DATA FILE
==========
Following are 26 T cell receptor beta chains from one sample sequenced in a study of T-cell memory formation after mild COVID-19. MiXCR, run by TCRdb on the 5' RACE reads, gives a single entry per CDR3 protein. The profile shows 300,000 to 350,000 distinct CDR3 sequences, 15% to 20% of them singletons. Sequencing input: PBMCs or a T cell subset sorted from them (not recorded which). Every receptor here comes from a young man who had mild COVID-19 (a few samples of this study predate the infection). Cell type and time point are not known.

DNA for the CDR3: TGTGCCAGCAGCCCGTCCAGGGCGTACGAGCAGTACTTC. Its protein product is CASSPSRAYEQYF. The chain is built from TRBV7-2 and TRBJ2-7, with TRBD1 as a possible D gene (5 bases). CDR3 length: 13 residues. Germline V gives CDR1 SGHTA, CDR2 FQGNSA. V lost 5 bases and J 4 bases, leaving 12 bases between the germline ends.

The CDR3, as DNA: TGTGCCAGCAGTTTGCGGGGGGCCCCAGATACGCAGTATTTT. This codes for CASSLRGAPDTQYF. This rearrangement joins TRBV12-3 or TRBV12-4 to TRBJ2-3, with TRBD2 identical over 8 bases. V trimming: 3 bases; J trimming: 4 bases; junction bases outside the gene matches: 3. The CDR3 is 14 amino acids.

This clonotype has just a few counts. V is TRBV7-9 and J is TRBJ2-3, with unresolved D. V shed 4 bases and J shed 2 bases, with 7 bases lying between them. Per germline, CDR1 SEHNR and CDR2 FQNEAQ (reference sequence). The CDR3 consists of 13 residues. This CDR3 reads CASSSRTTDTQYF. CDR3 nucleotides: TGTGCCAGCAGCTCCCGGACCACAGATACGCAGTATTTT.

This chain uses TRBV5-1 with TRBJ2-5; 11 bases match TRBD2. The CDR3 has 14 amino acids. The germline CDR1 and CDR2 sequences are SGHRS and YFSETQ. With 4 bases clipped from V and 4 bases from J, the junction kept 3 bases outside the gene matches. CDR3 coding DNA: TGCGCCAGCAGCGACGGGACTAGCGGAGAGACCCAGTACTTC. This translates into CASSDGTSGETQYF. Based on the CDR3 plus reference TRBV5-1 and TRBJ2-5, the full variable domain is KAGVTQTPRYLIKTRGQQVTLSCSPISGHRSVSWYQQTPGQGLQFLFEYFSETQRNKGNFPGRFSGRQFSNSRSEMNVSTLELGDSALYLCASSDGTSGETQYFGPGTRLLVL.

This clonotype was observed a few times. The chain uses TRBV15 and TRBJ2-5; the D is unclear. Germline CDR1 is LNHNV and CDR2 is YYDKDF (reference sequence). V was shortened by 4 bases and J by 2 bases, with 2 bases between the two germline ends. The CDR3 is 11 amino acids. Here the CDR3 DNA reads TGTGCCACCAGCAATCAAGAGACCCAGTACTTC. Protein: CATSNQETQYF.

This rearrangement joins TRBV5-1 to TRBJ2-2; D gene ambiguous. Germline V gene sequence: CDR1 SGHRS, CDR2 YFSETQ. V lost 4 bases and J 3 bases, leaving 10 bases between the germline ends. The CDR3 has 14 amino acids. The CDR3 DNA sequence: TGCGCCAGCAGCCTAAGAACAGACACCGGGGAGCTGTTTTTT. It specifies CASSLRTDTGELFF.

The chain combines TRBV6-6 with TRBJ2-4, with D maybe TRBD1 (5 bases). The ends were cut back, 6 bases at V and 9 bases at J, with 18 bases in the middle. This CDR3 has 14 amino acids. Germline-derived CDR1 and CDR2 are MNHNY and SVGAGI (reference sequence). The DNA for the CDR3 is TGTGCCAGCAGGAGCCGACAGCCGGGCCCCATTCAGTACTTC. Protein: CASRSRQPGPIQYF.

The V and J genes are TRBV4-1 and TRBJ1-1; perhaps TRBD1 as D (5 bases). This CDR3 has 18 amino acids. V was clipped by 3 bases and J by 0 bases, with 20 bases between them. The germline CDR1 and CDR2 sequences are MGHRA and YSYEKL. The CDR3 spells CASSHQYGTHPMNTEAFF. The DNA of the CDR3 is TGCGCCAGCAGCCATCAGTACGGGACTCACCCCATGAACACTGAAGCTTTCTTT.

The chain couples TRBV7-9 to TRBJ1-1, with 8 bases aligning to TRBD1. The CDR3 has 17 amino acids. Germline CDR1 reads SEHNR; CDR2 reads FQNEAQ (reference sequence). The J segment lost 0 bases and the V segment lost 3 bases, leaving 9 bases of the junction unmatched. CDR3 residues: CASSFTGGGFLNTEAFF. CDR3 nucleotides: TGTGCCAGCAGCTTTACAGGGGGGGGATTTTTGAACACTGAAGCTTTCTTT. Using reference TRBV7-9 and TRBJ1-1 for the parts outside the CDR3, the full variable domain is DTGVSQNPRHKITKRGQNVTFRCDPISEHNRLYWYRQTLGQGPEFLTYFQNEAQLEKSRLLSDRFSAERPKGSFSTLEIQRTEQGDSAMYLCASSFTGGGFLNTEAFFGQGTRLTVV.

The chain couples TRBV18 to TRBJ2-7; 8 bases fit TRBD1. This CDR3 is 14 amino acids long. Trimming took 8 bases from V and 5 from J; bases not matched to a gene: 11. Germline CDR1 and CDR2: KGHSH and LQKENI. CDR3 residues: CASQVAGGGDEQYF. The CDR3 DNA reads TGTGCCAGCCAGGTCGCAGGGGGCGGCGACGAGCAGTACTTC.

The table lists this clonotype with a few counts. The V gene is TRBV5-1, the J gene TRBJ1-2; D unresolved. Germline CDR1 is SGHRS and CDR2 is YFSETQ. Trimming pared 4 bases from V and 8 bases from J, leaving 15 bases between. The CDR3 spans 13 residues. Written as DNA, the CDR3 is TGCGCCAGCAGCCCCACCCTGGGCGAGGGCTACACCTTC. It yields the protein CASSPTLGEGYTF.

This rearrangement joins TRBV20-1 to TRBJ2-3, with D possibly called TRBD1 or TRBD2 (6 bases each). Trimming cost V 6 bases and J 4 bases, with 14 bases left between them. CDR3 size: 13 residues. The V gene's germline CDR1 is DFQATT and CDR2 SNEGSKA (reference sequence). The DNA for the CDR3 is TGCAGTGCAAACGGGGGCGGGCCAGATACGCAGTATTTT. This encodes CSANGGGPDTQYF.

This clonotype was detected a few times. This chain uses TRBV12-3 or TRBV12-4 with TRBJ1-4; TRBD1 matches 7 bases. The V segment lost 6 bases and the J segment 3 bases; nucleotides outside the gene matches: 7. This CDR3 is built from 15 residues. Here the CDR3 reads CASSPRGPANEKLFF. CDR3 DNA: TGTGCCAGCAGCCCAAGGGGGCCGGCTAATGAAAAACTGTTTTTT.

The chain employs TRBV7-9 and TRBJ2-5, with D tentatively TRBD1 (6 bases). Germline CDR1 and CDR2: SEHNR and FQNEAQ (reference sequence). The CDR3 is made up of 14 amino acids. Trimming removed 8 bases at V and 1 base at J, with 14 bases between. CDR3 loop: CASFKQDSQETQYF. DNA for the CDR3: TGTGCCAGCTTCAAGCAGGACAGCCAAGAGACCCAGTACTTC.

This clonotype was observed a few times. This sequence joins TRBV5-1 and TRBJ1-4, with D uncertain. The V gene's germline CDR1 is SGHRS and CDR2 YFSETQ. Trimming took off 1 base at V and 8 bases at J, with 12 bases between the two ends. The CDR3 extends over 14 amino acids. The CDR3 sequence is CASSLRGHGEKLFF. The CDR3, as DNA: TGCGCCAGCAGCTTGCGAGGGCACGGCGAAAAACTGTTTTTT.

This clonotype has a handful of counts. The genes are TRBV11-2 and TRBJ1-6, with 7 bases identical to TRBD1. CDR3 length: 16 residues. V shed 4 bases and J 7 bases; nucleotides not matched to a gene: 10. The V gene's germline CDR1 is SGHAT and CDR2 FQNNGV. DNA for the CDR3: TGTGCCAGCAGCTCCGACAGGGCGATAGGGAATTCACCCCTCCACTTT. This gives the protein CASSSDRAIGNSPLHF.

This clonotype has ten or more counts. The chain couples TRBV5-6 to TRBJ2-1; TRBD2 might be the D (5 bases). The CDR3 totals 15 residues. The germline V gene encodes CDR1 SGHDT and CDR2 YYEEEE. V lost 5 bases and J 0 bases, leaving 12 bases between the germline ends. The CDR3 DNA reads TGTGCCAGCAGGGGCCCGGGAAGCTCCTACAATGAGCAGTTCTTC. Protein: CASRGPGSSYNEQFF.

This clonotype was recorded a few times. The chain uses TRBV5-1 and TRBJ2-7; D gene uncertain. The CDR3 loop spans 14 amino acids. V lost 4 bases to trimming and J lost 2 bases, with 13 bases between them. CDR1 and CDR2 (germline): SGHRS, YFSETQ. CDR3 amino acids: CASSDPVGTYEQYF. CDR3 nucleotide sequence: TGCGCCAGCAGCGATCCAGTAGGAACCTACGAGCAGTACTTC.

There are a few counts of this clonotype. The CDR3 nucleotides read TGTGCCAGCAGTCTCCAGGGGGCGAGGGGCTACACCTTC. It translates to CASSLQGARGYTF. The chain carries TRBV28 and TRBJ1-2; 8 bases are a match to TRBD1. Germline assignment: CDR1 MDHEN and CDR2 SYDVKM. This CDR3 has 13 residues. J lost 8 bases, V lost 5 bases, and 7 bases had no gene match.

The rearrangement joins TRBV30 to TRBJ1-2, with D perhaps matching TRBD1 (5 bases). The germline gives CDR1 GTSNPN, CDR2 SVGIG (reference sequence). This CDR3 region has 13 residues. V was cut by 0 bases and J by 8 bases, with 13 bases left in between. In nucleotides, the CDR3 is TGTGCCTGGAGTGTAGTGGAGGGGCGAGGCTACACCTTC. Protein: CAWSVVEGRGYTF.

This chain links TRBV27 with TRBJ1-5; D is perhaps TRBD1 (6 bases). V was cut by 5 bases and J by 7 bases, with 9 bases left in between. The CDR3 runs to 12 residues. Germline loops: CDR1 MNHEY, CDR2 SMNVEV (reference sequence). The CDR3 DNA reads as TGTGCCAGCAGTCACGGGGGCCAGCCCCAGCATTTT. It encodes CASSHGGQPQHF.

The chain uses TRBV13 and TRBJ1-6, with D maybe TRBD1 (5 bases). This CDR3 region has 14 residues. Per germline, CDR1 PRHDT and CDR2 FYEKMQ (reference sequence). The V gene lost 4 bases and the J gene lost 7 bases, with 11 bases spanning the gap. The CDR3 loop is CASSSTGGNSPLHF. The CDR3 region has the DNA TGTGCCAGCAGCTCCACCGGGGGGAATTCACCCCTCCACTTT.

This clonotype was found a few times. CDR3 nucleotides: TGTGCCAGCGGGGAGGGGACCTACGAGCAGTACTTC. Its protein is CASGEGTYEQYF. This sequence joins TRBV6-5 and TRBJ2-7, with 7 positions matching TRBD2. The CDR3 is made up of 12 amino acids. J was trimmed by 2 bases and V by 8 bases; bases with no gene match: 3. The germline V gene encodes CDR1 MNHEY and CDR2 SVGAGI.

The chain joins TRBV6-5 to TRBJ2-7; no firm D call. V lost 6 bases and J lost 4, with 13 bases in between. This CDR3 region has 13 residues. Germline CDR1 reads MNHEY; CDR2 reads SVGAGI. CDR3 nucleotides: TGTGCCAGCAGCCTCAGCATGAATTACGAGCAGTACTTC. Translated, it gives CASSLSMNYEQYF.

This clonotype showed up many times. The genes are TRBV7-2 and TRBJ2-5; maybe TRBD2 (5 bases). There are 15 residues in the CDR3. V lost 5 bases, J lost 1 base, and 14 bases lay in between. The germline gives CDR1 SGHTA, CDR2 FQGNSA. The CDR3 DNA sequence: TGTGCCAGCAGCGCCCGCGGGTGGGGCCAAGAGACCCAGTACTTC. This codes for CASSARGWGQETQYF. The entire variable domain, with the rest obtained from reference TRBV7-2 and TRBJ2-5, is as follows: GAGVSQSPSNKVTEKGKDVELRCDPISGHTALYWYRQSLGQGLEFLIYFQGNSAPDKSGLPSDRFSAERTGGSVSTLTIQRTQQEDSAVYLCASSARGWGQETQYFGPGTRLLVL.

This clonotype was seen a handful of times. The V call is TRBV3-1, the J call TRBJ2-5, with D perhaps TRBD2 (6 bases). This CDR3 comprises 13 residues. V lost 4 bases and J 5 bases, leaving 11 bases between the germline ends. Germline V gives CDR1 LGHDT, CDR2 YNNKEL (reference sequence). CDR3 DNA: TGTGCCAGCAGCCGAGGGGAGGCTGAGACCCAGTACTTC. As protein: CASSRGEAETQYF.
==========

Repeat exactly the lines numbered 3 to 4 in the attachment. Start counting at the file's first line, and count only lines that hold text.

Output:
The CDR3, as DNA: TGTGCCAGCAGTTTGCGGGGGGCCCCAGATACGCAGTATTTT. This codes for CASSLRGAPDTQYF. This rearrangement joins TRBV12-3 or TRBV12-4 to TRBJ2-3, with TRBD2 identical over 8 bases. V trimming: 3 bases; J trimming: 4 bases; junction bases outside the gene matches: 3. The CDR3 is 14 amino acids.

This clonotype has just a few counts. V is TRBV7-9 and J is TRBJ2-3, with unresolved D. V shed 4 bases and J shed 2 bases, with 7 bases lying between them. Per germline, CDR1 SEHNR and CDR2 FQNEAQ (reference sequence). The CDR3 consists of 13 residues. This CDR3 reads CASSSRTTDTQYF. CDR3 nucleotides: TGTGCCAGCAGCTCCCGGACCACAGATACGCAGTATTTT.